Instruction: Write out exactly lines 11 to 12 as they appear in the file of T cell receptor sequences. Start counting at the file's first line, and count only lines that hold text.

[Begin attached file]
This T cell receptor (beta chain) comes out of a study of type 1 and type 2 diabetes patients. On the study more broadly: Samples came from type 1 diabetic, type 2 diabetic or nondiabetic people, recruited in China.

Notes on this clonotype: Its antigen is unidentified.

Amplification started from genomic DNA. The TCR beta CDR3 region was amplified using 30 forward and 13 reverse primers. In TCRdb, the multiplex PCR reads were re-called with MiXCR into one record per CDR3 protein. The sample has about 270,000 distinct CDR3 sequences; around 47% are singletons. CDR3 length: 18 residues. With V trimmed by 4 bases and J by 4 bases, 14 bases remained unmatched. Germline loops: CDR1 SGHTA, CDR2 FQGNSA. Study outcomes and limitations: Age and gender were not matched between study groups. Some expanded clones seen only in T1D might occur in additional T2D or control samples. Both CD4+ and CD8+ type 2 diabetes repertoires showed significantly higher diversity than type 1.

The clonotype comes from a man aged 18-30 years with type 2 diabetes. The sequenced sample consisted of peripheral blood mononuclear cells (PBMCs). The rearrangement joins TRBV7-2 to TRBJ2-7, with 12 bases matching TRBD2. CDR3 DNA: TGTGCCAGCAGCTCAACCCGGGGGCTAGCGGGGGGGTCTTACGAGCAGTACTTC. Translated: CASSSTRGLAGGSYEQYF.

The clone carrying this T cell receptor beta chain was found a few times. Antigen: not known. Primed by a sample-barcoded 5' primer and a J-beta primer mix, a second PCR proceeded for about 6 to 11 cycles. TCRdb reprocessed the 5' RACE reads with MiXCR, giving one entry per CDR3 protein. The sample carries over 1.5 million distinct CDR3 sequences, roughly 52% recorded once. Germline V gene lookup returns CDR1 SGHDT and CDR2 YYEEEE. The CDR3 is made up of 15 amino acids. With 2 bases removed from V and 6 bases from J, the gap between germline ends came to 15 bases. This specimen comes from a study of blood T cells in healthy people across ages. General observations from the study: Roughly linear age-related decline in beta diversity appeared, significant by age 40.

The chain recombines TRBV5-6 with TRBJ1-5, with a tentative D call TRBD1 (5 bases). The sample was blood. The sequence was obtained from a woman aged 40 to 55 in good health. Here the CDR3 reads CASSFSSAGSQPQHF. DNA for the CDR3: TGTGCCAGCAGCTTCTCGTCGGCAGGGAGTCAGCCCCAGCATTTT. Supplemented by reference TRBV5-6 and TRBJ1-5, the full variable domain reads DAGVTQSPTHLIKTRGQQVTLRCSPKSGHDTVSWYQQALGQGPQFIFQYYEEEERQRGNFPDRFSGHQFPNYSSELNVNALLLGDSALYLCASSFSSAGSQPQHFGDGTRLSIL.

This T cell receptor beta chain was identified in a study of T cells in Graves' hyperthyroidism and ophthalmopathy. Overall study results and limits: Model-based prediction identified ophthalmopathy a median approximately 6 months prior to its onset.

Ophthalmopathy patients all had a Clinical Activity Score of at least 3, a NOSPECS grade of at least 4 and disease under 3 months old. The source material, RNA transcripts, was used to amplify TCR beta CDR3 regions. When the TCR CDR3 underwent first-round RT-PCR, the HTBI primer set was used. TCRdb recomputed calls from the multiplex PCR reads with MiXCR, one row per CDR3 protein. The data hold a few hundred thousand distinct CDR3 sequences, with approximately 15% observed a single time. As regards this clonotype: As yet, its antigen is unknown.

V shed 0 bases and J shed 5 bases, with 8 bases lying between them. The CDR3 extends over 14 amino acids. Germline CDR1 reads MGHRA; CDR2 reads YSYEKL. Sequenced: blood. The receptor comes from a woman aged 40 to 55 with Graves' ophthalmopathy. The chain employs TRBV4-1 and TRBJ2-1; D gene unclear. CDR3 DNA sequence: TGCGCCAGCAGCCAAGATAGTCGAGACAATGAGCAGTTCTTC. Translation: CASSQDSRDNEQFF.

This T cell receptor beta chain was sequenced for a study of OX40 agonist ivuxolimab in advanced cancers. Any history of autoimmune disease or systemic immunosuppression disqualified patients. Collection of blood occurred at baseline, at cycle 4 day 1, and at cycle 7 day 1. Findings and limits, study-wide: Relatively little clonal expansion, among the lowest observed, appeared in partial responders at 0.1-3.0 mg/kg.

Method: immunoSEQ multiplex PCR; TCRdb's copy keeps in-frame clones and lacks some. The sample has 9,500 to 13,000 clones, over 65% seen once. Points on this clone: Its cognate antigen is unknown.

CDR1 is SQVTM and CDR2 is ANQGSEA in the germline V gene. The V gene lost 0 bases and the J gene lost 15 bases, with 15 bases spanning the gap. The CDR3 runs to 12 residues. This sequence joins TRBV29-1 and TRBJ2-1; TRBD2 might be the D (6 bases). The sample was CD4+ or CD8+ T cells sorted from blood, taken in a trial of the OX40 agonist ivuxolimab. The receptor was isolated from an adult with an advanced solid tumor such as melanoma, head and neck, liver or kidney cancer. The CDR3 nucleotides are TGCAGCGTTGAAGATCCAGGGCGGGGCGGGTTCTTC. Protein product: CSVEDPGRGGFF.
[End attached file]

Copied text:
Method: immunoSEQ multiplex PCR; TCRdb's copy keeps in-frame clones and lacks some. The sample has 9,500 to 13,000 clones, over 65% seen once. Points on this clone: Its cognate antigen is unknown.

CDR1 is SQVTM and CDR2 is ANQGSEA in the germline V gene. The V gene lost 0 bases and the J gene lost 15 bases, with 15 bases spanning the gap. The CDR3 runs to 12 residues. This sequence joins TRBV29-1 and TRBJ2-1; TRBD2 might be the D (6 bases). The sample was CD4+ or CD8+ T cells sorted from blood, taken in a trial of the OX40 agonist ivuxolimab. The receptor was isolated from an adult with an advanced solid tumor such as melanoma, head and neck, liver or kidney cancer. The CDR3 nucleotides are TGCAGCGTTGAAGATCCAGGGCGGGGCGGGTTCTTC. Protein product: CSVEDPGRGGFF.